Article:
Monday, September 29, 2008

Organ transplant law to include reimbursing donor

Sep 29, 2008

It's not unethical to pay costs incurred by donor, notes Health Minister
By Salma Khalik

CHANGES to the Human Organ Transplant Act (Hota), expected early next year, will include compensation to those who donate their kidneys to save the lives of people they do not know.

Health Minister Khaw Boon Wan said this yesterday when he sought to refine the ethical debate over organ trading to placate those who are against money changing hands for body parts.

Ethicists are against commercialisation, he noted, but even ethicists in the United States with its 'highly ethical framework' think that altruistic donors should be reimbursed.

'Ethicists have no problems with reimbursing the donor provided that...he or she is fully informed of the risks, possibility of complications and what will happen to him for the rest of his life.'

Mr Khaw, who was in Manila last week to meet organ donors, said he returned home even more convinced that something had to be done to regulate organ trading, in particular, to cut out the middlemen.

The donors he met had no clue what they were getting themselves into. 'We cannot leave this problem to the black market,' he said.

His remarks following the opening of Woodlands Polyclinic are a sea change from his earlier stance a few months ago which had seemed to preclude any kind of organ trading whatsoever.

But Mr Khaw has been shifting his stance gradually, as debate grew following a high-profile court case involving retailer Tang Wee Sung's attempt to buy a kidney from an Indonesian.

The problem is acute, with over 1,000 more people each year suffering from kidney failure and needing transplants. Last year, 46 people received a cadaveric kidney - after a wait of almost nine years.

Desperation is driving some to illegal methods, despite the risks of running foul of the law and health complications. Every year, 20 to 30 Singaporeans go abroad for an illegal kidney transplant.

Hota, which allows for cadaveric and living-related organ transplants, will be amended early next year to lift the current 60 age cap.

It will also allow for paired matching, where relatives of patients who are not good matches can donate their organs to another patient who also has a family member who is willing to donate a kidney.

The minister drew a distinction between inducement - 'You're poor, I'm rich, I'll give you $1 million for your kidney' - and reimbursement.

'I think if we stick to the reimbursement side of the equation, we'll remain ethical,' he said.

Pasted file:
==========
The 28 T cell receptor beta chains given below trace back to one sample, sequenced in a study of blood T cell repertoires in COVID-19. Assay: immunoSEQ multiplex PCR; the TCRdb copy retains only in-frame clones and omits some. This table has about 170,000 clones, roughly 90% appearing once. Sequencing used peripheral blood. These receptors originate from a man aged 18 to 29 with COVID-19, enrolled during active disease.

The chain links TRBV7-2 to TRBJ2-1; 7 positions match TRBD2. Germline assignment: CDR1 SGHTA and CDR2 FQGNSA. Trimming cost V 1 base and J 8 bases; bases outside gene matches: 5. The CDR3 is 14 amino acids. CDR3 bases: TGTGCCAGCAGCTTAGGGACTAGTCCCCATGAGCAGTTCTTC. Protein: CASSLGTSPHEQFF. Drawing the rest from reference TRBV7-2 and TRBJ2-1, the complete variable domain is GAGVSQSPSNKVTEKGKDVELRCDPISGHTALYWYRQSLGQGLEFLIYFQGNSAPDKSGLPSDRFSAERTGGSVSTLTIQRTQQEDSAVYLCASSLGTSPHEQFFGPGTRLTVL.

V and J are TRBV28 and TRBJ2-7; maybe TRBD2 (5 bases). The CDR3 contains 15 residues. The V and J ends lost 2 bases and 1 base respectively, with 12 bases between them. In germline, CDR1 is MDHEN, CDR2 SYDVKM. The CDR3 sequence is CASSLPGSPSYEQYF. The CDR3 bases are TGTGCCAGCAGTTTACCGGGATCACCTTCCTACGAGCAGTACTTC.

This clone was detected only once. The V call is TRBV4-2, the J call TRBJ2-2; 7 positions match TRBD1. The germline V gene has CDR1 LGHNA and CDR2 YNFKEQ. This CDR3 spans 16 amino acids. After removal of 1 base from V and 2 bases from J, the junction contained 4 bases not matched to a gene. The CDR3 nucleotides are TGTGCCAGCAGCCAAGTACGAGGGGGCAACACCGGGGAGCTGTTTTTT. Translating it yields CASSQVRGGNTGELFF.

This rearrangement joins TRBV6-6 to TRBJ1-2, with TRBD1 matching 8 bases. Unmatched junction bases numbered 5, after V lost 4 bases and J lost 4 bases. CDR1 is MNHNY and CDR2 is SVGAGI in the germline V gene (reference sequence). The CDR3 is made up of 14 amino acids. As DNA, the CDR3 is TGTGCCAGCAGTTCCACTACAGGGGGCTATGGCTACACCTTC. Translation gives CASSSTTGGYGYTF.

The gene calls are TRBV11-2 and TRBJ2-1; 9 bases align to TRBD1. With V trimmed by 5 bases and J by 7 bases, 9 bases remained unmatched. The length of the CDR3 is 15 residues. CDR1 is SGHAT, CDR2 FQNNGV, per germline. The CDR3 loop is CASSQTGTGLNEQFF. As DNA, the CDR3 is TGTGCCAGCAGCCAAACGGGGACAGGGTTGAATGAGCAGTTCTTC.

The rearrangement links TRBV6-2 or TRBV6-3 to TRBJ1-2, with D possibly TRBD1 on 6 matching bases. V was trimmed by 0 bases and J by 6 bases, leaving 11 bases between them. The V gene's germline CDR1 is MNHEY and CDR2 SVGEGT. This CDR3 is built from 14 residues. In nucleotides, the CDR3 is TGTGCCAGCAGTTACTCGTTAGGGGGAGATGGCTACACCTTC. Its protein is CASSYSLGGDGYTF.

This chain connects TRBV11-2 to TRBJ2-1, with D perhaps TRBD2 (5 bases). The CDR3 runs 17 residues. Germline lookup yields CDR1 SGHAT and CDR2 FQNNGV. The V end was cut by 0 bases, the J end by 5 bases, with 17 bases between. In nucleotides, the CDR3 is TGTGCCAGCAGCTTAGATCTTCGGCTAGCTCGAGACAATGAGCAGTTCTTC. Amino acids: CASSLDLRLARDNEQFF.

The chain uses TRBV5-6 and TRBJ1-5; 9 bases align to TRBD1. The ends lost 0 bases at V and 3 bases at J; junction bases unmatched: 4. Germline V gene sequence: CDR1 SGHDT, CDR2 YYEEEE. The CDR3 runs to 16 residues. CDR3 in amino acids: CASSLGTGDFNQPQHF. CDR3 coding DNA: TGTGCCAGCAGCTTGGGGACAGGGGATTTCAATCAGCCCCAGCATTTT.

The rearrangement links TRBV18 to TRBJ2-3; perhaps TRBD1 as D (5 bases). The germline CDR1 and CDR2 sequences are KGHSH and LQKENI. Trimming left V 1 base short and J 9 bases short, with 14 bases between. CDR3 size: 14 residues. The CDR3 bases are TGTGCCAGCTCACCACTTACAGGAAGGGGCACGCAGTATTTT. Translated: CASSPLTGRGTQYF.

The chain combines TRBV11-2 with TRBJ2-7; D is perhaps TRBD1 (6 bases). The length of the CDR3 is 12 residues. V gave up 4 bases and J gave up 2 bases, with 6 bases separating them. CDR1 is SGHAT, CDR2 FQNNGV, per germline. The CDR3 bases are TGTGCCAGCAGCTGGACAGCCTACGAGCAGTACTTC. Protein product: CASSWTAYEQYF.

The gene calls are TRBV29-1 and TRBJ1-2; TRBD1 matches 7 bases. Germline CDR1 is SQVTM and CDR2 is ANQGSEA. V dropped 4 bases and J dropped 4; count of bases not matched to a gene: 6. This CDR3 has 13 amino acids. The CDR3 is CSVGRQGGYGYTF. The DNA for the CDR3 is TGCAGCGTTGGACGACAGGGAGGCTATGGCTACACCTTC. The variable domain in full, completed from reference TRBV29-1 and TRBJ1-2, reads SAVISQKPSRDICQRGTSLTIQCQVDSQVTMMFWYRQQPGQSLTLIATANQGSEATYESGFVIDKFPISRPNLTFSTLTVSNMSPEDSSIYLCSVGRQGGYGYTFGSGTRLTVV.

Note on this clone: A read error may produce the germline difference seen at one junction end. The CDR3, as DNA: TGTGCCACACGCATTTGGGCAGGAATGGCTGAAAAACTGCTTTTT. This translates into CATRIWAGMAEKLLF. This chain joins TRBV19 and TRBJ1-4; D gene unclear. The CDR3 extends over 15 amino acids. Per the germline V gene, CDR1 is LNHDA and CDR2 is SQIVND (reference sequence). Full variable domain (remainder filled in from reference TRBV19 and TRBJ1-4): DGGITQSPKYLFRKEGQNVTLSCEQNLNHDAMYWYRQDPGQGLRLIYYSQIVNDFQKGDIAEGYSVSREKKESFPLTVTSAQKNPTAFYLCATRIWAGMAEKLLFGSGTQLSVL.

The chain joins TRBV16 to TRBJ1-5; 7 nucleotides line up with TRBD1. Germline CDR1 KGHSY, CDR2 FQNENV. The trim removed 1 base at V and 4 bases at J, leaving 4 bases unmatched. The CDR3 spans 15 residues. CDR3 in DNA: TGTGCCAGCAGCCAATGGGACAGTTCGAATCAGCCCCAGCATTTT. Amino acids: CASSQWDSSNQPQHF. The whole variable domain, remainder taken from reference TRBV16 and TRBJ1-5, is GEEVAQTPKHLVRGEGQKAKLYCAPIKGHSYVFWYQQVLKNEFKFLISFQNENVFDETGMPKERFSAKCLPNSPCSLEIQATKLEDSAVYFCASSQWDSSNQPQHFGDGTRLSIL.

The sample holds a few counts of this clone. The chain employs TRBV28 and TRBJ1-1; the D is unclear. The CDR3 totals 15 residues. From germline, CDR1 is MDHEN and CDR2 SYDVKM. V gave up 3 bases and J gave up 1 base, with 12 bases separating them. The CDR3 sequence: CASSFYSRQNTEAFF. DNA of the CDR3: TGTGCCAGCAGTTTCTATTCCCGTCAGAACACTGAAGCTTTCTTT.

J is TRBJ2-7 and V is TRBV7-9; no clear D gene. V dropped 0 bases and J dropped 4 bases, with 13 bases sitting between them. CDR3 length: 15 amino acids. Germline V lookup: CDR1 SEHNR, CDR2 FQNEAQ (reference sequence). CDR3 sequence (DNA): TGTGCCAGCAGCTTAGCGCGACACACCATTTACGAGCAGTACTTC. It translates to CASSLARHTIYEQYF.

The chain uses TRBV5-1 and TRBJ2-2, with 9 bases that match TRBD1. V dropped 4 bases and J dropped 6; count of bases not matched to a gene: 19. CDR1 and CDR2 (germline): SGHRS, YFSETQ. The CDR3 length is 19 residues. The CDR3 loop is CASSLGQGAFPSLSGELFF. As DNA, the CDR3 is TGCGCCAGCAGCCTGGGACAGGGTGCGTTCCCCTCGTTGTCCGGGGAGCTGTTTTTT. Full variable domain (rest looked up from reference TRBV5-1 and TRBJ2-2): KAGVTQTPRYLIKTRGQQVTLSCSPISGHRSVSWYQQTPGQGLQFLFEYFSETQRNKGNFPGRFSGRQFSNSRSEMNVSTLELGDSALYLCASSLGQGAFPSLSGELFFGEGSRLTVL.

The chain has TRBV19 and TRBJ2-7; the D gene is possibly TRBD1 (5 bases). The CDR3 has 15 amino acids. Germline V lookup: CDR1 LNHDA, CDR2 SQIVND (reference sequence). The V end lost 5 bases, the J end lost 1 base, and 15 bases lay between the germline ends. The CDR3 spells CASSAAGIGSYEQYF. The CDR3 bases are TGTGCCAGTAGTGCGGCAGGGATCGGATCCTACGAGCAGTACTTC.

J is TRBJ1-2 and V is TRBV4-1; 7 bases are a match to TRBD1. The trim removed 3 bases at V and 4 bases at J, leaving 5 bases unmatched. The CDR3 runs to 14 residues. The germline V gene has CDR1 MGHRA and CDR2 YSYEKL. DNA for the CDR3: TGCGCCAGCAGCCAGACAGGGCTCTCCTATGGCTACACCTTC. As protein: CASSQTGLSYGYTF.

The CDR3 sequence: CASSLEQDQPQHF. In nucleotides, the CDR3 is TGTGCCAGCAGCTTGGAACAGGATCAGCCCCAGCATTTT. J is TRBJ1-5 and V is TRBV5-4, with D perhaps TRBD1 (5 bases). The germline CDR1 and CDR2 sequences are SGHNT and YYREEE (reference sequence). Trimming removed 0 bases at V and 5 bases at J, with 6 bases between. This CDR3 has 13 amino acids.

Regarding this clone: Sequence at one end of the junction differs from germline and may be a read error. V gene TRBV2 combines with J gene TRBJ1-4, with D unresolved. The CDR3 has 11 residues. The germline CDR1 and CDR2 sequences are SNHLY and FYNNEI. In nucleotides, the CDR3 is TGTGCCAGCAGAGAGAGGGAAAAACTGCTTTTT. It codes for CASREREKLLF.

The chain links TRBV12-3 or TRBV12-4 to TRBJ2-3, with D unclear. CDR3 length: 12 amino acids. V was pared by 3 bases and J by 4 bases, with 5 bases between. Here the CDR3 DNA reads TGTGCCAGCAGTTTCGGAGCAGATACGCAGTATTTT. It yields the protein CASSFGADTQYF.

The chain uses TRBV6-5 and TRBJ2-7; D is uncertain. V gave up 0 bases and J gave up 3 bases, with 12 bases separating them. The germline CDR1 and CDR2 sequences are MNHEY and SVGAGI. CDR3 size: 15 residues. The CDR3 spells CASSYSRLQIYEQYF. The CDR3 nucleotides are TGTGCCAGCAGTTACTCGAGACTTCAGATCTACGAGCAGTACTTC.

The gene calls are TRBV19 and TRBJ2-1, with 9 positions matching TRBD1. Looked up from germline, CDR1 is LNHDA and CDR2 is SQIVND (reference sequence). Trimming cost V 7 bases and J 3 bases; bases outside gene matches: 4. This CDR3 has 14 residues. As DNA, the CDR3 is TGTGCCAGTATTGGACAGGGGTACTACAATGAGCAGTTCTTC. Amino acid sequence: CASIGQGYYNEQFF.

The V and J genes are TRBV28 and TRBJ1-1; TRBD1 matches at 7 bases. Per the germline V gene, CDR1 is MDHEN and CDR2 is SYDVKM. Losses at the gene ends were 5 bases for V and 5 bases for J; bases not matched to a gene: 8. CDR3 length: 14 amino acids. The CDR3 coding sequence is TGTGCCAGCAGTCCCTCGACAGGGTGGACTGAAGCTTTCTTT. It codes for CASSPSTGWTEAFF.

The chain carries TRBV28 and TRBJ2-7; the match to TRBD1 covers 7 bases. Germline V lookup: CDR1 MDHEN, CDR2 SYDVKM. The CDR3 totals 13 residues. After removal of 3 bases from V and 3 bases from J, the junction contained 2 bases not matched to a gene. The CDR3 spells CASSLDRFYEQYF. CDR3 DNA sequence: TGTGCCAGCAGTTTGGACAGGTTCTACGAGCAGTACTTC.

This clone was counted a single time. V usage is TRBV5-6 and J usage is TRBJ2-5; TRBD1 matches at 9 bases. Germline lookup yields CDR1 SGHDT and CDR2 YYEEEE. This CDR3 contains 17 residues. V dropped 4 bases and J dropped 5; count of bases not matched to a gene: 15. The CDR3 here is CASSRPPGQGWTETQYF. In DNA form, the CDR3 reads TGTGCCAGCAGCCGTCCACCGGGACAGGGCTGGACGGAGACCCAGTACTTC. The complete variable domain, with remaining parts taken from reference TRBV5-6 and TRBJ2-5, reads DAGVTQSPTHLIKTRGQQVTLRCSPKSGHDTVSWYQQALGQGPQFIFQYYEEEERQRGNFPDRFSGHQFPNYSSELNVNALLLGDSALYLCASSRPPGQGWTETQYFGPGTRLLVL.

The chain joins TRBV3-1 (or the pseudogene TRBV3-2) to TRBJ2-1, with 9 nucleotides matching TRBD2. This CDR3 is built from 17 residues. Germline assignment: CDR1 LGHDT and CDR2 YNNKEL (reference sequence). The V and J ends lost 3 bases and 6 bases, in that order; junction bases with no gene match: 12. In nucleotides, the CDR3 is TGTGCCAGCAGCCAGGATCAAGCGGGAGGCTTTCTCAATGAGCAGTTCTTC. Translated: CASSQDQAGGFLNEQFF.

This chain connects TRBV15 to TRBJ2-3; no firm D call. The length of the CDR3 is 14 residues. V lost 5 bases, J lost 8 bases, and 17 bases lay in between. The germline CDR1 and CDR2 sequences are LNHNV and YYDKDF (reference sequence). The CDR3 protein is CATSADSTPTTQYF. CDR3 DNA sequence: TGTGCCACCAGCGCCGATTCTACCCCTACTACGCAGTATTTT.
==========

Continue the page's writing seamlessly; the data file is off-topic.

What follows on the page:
Central to Mr Khaw's plan is the welfare of the donor. The Filipinos he met had been 'short-changed', he said, with just $3,000 to $4,000 paid to them for a kidney.

But what about follow-up treatment and checkups? What if their own kidney failed? The money would scarcely see them into the future.

He said he has asked his ministry officials to compute what additional medical expenses donors might incur as a result of giving up one kidney.

'Putting a dollar value to that is not unethical,' he said, suggesting that the amount would likely be in the tens of thousands of dollars, since it has to last the donor the rest of his life.

Mr Khaw said that there will be roles for various parties. He sees hospitals taking on the job of making sure that donors know the risk they face.

The ministry will audit to ensure that there is no 'hanky-panky', and also to link donors with recipients.

Those able to afford it should reimburse the donors themselves, since they are the beneficiaries. Voluntary welfare organisations like the National Kidney Foundation (NKF) could help poorer recipients raise funds for such reimbursements.

The minister has already met with NKF officials regarding a possible role for the charity.

Mrs Eunice Tay, NKF's chief executive officer, said that details are still sketchy, but the foundation is likely to set up a fund to pay for post-operative treatments for poor donors.

Mr Khaw made it clear that this proposal is but a complement to the living related and cadaveric transplants.

But prevention or the management of diabetes is still the best safeguard. Diabetes causes over half of the almost 1,000 or so kidney failures here a year.

He said: 'Once kidneys fail, the options are all lousy, whether it is dialysis or transplant.'

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